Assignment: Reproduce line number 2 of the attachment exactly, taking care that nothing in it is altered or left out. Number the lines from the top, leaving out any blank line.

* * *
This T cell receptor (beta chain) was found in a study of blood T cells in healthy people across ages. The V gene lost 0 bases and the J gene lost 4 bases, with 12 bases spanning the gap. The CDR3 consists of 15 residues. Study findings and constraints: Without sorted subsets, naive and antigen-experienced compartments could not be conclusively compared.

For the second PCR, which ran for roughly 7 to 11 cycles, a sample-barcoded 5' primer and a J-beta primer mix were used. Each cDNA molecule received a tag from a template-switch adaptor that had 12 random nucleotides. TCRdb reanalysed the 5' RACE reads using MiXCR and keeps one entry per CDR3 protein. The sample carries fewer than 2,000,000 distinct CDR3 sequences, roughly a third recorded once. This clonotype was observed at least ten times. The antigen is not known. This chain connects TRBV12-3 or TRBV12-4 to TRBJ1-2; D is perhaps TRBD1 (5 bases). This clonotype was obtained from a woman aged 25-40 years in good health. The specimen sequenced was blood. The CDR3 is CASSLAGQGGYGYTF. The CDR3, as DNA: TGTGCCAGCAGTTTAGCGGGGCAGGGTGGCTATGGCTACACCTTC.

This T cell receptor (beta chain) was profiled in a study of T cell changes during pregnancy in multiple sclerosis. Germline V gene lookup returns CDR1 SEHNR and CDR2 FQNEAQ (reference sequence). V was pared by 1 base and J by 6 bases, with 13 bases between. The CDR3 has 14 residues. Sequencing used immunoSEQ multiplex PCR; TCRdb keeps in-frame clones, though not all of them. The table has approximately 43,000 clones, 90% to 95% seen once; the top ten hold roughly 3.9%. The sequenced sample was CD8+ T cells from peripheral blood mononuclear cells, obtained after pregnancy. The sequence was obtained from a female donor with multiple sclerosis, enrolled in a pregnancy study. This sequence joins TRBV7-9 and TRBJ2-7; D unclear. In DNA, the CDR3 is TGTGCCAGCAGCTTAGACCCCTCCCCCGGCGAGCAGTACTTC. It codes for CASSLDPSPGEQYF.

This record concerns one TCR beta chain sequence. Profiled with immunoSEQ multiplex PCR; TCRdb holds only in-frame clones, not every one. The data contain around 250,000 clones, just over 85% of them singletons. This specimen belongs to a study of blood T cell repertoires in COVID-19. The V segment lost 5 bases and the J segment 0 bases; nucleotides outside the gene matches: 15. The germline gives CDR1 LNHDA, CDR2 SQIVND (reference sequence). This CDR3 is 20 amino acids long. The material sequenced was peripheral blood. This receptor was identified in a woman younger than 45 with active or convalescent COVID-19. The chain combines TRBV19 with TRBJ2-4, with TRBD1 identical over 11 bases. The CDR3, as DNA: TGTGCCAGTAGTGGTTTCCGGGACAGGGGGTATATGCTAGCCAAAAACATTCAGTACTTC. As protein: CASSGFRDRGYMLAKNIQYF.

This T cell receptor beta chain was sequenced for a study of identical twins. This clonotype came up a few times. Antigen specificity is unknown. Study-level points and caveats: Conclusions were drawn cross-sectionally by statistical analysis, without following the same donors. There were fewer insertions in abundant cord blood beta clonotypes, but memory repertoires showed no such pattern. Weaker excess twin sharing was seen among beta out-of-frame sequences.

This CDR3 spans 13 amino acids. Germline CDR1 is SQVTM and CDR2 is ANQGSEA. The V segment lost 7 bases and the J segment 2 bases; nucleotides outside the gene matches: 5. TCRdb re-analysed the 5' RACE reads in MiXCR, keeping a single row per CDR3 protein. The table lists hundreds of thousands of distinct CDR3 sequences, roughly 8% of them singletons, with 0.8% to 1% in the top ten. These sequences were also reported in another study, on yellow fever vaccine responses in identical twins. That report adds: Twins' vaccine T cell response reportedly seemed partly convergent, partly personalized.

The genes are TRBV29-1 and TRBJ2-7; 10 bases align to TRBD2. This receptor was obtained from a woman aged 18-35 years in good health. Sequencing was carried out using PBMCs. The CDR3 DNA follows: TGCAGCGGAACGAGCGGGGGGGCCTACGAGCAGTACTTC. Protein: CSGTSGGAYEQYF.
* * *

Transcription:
For the second PCR, which ran for roughly 7 to 11 cycles, a sample-barcoded 5' primer and a J-beta primer mix were used. Each cDNA molecule received a tag from a template-switch adaptor that had 12 random nucleotides. TCRdb reanalysed the 5' RACE reads using MiXCR and keeps one entry per CDR3 protein. The sample carries fewer than 2,000,000 distinct CDR3 sequences, roughly a third recorded once. This clonotype was observed at least ten times. The antigen is not known. This chain connects TRBV12-3 or TRBV12-4 to TRBJ1-2; D is perhaps TRBD1 (5 bases). This clonotype was obtained from a woman aged 25-40 years in good health. The specimen sequenced was blood. The CDR3 is CASSLAGQGGYGYTF. The CDR3, as DNA: TGTGCCAGCAGTTTAGCGGGGCAGGGTGGCTATGGCTACACCTTC.